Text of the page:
after all! It is just what I expected. I always knew she came honestly
by those low-bred ways!"
"Jeffrey," and the voice of the hysterical woman on the bed was
loud and distinct, as she grasped the arm of the terrified little
governess, who chanced to be within her reach. "Jeffrey, either leave
my house at once, or speak more deferentially of Miss Miller. You
will call her by that name, too. It matters not to Mr. Carrollton and
myself whose child she has been. She is ours now, and must be treated
with respect. Do you understand me?"
"Yes, ma'am," meekly answered Jeffrey, rubbing her dumpy arm, which
bore the mark of a thumb and finger, and as her services were not just
then required she glided from the room to drown, if possible, her
grievance in the leather-bound London edition of Baxter!
Meanwhile Madam Conway was consulting with Mr. Carrollton as to the
best mode of finding Margaret. "She took the cars, of course," said
Mr. Carrollton, adding that he should go at once to the depot and
ascertain which way she went. "If I do not return to-night you need
not be alarmed," he said, as he was leaving the room, whereupon Madam
Conway called him back, bidding him telegraph for Theo at once, as she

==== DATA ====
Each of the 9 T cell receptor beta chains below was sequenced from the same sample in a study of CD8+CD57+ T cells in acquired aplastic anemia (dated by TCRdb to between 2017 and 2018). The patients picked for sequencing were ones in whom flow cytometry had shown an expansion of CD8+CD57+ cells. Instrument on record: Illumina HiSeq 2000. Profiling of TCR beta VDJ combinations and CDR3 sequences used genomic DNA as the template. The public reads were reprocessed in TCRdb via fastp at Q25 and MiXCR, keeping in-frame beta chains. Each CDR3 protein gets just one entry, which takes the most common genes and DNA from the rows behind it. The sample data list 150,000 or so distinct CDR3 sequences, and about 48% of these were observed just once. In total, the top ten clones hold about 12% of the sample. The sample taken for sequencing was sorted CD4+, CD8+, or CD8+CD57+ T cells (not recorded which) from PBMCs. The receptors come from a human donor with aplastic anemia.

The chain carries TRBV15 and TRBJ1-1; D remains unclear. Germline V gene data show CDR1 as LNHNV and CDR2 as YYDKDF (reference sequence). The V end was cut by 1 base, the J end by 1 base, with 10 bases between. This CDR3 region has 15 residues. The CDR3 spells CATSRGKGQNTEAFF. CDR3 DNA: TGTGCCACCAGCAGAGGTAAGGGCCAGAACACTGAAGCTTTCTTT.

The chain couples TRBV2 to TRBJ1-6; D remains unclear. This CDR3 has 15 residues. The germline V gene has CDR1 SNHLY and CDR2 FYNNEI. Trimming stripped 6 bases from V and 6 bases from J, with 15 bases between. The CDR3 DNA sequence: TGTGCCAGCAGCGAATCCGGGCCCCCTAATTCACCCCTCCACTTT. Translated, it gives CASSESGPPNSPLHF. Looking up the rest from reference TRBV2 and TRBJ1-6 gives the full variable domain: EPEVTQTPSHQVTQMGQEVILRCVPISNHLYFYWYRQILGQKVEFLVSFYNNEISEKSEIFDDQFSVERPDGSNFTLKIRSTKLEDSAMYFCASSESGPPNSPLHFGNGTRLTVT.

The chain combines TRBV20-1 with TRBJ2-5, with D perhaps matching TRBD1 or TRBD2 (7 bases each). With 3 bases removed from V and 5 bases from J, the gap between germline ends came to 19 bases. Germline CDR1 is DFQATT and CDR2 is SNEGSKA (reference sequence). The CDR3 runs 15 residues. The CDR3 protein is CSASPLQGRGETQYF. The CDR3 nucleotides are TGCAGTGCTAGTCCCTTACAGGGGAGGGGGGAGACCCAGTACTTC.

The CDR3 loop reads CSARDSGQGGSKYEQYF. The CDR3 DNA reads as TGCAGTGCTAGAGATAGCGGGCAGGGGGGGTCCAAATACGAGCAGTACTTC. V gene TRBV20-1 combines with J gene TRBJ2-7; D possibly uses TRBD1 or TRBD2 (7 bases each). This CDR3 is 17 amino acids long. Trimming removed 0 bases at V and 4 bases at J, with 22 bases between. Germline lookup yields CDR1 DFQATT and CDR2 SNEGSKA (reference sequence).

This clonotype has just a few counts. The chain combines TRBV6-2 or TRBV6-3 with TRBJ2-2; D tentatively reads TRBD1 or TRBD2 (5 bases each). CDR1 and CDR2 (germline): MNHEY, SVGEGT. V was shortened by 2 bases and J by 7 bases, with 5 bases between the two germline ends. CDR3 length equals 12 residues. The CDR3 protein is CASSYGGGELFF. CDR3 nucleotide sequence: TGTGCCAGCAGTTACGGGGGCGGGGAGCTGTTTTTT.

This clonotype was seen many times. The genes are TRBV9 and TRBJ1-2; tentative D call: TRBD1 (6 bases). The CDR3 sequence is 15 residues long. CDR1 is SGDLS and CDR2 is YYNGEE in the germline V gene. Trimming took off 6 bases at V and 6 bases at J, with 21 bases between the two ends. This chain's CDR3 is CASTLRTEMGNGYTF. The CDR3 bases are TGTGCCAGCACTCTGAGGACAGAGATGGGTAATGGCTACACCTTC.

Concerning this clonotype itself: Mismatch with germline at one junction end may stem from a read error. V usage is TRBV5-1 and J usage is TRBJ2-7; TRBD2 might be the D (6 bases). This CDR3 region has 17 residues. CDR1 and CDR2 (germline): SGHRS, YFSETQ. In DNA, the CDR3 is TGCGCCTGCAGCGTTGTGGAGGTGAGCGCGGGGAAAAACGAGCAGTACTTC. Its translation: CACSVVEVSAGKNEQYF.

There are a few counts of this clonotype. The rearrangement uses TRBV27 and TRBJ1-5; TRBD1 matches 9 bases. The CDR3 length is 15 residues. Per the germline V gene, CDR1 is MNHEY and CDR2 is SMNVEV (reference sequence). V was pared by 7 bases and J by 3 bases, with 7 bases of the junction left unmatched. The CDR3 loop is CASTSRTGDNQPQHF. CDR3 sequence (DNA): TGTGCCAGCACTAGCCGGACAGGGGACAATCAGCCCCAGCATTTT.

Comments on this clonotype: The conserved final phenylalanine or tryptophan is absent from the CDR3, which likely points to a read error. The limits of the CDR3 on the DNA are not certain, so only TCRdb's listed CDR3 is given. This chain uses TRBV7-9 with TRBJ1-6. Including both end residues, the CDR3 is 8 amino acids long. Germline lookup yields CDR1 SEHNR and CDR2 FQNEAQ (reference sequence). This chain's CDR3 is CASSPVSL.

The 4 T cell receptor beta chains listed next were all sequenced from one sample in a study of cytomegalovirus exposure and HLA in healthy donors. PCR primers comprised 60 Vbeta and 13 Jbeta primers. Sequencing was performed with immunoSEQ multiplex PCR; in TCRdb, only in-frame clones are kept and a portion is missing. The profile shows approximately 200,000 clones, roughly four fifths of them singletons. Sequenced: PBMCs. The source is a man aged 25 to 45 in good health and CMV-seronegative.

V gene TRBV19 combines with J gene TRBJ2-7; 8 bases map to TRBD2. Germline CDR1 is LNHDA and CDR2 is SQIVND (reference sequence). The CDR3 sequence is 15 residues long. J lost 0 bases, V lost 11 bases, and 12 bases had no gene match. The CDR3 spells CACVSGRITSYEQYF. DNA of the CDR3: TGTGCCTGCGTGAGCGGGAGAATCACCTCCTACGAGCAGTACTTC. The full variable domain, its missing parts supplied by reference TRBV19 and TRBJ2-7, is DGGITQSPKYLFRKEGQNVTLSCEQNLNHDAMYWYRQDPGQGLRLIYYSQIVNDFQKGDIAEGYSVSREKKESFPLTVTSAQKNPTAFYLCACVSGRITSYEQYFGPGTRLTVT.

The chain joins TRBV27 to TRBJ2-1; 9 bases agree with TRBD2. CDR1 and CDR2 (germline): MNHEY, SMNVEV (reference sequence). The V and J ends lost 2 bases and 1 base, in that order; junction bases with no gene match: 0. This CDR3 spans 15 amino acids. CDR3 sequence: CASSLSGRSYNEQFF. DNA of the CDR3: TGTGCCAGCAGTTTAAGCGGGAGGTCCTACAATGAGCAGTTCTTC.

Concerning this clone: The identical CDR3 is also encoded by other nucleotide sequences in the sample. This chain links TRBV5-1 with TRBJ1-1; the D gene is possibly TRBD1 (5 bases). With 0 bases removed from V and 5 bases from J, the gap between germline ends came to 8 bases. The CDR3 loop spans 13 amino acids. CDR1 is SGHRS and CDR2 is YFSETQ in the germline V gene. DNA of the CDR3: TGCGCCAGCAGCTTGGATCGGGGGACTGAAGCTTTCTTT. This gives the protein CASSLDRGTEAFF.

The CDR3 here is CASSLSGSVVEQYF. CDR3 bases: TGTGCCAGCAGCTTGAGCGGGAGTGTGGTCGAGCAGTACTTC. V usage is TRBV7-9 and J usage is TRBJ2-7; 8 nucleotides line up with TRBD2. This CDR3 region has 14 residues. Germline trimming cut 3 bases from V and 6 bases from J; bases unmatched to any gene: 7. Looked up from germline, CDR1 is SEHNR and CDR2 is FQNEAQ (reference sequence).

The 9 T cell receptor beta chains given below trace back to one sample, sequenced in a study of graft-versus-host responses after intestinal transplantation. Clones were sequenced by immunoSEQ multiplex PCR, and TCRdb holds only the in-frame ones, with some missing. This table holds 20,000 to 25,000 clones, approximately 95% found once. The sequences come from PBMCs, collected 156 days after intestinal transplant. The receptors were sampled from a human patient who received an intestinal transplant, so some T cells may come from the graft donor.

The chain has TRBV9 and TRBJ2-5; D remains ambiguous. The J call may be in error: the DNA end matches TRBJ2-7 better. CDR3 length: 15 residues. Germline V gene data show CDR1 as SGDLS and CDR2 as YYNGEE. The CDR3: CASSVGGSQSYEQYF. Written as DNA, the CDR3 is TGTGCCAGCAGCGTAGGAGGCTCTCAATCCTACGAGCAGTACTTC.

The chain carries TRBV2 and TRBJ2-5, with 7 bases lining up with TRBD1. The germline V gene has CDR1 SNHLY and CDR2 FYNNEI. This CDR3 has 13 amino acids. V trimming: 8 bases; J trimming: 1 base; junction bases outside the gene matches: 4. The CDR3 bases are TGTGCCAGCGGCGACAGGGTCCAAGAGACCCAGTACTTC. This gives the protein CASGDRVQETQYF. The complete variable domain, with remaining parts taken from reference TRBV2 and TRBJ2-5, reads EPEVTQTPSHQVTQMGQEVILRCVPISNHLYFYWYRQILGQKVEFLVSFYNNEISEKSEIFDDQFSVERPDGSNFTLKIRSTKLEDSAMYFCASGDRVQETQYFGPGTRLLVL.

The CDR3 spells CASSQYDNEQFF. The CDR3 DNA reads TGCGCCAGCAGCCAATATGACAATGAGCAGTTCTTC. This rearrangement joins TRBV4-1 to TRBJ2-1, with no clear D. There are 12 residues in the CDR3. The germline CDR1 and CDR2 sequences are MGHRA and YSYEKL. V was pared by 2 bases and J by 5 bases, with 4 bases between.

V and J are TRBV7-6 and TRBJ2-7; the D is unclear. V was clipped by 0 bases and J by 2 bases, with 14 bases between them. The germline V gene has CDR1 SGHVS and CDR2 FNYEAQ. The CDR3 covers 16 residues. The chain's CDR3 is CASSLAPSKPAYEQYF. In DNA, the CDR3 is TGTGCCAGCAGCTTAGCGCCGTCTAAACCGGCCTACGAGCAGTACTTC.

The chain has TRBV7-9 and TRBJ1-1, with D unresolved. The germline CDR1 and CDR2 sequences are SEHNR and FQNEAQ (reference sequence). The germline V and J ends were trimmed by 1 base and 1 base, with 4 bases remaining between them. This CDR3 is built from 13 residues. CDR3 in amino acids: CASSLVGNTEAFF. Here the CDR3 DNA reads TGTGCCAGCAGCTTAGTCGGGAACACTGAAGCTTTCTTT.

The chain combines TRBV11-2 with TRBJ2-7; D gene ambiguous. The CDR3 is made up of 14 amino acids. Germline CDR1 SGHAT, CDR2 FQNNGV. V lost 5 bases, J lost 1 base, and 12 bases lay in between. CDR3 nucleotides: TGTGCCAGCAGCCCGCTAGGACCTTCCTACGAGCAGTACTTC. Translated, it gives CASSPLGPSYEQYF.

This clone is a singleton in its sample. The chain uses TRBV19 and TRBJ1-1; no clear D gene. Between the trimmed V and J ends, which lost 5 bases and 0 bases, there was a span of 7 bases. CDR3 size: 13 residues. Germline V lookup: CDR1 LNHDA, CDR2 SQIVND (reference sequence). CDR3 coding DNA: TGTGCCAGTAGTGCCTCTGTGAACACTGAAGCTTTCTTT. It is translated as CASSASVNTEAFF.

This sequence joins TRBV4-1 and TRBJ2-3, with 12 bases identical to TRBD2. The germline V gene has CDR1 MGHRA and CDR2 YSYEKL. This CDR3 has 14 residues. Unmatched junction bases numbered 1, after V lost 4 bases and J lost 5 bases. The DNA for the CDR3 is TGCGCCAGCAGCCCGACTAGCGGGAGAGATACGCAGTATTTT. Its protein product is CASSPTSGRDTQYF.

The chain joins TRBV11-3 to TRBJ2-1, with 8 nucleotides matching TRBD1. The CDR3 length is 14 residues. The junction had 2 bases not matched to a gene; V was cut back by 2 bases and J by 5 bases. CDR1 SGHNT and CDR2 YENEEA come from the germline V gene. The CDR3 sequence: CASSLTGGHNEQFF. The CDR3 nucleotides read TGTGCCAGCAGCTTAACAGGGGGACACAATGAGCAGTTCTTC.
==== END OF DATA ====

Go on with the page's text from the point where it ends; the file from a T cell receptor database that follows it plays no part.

must have someone with her besides that vexatious Jeffrey.
Mr. Carrollton promised compliance with her request, and then went
immediately to the depot, where he learned that no one had entered the
cars from that place on the previous night, and that Maggie, if she
took the train at all, must have done so at some other station. This
was not unlikely, and before the day was passed Mr. Carrollton had
visited several different stations, and had talked with the conductors
of the several trains, but all to no purpose; and, very much
disheartened, he returned at nightfall to the old stone house, where
to his surprise he found both Theo and her husband. The telegram had
done its mission, and feeling anxious to know the worst George had
come up with Theo to spend the night. It was the first time that Madam
Conway had seen him since her memorable encounter with his mother,
for though Theo had more than once been home, he had never before
accompanied her, and now when Madam Conway heard his voice in the hall
below she groaned afresh. The sight of his good-humored face, however,
and his kind offer to do whatever he could to find the fugitive,
restored her composure in a measure, and she partially forgot that he
was in any way connected with the blue umbrella, or the blue umbrella